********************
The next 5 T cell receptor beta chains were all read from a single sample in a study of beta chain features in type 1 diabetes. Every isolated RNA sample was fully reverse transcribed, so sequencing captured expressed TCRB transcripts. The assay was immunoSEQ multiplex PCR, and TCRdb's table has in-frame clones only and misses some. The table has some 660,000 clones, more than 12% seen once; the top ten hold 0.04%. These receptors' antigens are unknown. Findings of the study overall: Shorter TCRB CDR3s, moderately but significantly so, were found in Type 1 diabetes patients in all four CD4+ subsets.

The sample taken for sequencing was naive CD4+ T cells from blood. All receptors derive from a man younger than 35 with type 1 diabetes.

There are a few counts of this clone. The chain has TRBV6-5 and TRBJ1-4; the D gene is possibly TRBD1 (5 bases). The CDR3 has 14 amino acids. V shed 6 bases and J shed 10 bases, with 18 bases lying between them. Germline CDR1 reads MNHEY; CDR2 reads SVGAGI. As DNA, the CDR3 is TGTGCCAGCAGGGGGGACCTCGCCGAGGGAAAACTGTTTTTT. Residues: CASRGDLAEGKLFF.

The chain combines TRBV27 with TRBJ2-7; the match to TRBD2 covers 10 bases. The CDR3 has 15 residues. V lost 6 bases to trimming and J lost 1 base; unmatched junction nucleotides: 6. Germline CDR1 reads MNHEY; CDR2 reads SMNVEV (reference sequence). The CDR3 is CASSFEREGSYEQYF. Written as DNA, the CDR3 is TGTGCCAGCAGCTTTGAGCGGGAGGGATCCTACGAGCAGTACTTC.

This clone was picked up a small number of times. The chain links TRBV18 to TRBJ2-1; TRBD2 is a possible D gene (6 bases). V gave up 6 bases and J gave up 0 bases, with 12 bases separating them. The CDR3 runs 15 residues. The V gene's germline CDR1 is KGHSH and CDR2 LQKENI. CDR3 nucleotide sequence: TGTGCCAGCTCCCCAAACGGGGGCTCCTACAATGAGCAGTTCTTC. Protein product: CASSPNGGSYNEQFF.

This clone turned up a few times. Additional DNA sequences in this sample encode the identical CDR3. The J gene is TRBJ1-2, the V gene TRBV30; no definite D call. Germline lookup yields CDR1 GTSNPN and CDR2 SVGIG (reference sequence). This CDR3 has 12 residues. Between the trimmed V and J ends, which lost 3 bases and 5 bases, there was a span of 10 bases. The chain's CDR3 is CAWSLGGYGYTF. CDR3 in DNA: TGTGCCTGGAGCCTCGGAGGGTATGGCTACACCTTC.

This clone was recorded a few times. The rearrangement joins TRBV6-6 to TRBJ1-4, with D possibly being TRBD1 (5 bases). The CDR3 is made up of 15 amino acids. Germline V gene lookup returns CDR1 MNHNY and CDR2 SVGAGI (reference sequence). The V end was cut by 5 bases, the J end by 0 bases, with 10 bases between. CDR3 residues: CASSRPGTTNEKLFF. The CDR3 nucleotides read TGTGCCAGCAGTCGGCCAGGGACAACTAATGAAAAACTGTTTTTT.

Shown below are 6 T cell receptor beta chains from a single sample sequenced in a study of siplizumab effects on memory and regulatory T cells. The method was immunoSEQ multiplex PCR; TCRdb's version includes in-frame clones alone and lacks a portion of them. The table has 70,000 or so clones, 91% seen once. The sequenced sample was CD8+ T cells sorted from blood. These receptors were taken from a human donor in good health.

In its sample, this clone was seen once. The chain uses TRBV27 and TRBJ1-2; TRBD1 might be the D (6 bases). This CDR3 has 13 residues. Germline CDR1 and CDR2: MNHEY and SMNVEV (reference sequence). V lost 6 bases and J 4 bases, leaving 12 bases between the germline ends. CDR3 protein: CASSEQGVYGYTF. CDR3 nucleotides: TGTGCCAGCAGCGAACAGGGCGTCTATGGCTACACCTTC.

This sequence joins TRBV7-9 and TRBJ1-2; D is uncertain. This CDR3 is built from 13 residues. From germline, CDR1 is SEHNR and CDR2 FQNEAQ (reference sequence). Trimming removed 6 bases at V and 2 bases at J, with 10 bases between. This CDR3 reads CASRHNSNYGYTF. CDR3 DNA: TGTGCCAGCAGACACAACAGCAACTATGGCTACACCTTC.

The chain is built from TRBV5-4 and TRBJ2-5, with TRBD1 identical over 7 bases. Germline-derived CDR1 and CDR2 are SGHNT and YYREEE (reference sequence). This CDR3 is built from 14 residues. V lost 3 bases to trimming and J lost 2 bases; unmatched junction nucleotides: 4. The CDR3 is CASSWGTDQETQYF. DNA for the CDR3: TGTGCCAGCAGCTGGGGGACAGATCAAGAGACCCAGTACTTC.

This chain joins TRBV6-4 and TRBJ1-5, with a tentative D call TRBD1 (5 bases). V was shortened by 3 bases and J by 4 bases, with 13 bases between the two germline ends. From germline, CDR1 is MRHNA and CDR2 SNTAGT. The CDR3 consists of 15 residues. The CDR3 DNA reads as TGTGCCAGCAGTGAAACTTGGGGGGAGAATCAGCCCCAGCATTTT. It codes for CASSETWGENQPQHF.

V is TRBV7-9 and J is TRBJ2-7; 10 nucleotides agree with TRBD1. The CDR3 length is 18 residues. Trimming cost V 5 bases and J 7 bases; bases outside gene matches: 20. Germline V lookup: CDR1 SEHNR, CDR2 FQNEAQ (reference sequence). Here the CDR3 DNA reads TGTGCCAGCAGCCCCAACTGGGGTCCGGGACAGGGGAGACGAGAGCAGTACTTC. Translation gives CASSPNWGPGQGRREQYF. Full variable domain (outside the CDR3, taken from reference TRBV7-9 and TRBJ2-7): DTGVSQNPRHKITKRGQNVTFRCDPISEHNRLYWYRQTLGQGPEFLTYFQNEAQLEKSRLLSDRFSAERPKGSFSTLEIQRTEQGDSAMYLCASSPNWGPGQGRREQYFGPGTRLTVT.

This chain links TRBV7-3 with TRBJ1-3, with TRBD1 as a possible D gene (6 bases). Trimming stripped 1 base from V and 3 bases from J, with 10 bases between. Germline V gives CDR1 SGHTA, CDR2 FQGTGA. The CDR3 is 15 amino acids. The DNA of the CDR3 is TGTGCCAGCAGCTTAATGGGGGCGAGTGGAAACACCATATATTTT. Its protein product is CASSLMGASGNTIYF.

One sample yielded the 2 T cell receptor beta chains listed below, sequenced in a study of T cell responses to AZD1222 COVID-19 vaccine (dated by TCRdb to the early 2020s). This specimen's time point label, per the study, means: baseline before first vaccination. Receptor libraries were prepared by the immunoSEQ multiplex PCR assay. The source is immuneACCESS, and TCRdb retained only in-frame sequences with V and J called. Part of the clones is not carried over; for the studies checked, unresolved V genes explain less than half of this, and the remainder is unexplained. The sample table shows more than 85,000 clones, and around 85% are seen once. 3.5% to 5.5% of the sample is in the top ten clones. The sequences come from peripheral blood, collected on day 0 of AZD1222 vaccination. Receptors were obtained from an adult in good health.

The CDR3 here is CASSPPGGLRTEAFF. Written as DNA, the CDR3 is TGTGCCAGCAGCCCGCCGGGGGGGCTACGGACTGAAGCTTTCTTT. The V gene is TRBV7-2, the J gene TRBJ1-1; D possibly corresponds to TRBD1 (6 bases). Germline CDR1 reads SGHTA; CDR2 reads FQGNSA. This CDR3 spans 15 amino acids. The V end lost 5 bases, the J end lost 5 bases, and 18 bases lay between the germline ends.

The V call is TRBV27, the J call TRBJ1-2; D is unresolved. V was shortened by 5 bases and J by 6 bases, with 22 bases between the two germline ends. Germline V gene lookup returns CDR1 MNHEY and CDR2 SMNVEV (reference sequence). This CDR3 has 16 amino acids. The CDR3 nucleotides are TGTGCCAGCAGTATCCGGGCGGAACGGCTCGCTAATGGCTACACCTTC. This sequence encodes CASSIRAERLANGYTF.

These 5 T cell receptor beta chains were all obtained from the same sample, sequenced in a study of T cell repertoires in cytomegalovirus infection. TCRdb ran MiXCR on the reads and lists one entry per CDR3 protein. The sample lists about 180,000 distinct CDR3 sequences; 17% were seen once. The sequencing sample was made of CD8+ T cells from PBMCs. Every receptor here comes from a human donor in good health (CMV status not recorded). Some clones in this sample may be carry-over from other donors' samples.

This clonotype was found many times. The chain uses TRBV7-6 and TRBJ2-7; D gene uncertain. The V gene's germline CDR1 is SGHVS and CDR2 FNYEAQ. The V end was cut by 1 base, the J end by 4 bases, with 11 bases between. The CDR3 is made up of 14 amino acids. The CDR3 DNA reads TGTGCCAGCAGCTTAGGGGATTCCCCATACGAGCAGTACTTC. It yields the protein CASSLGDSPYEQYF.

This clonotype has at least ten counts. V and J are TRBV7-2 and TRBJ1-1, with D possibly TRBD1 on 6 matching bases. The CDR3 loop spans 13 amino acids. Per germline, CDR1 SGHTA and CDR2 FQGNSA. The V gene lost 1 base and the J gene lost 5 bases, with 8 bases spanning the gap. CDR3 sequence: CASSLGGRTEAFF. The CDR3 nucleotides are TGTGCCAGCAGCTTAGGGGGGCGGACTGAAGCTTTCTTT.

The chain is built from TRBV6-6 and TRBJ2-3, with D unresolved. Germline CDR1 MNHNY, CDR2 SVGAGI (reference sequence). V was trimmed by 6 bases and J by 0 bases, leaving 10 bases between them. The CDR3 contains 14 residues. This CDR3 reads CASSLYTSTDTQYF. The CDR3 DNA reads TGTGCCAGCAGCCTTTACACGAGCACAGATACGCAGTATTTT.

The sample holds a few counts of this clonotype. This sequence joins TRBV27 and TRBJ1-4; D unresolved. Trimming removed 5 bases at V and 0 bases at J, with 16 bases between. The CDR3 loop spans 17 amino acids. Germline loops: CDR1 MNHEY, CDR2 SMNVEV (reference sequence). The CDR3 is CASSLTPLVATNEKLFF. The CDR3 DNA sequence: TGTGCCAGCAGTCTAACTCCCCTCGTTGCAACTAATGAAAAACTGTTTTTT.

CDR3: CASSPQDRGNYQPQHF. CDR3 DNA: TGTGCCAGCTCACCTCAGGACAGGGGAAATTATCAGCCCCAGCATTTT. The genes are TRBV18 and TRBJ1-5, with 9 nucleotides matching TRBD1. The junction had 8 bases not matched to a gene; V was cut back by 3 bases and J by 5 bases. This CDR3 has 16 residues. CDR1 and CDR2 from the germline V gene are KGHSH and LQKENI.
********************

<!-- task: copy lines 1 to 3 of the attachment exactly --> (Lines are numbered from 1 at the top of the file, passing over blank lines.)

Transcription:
The next 5 T cell receptor beta chains were all read from a single sample in a study of beta chain features in type 1 diabetes. Every isolated RNA sample was fully reverse transcribed, so sequencing captured expressed TCRB transcripts. The assay was immunoSEQ multiplex PCR, and TCRdb's table has in-frame clones only and misses some. The table has some 660,000 clones, more than 12% seen once; the top ten hold 0.04%. These receptors' antigens are unknown. Findings of the study overall: Shorter TCRB CDR3s, moderately but significantly so, were found in Type 1 diabetes patients in all four CD4+ subsets.

The sample taken for sequencing was naive CD4+ T cells from blood. All receptors derive from a man younger than 35 with type 1 diabetes.

There are a few counts of this clone. The chain has TRBV6-5 and TRBJ1-4; the D gene is possibly TRBD1 (5 bases). The CDR3 has 14 amino acids. V shed 6 bases and J shed 10 bases, with 18 bases lying between them. Germline CDR1 reads MNHEY; CDR2 reads SVGAGI. As DNA, the CDR3 is TGTGCCAGCAGGGGGGACCTCGCCGAGGGAAAACTGTTTTTT. Residues: CASRGDLAEGKLFF.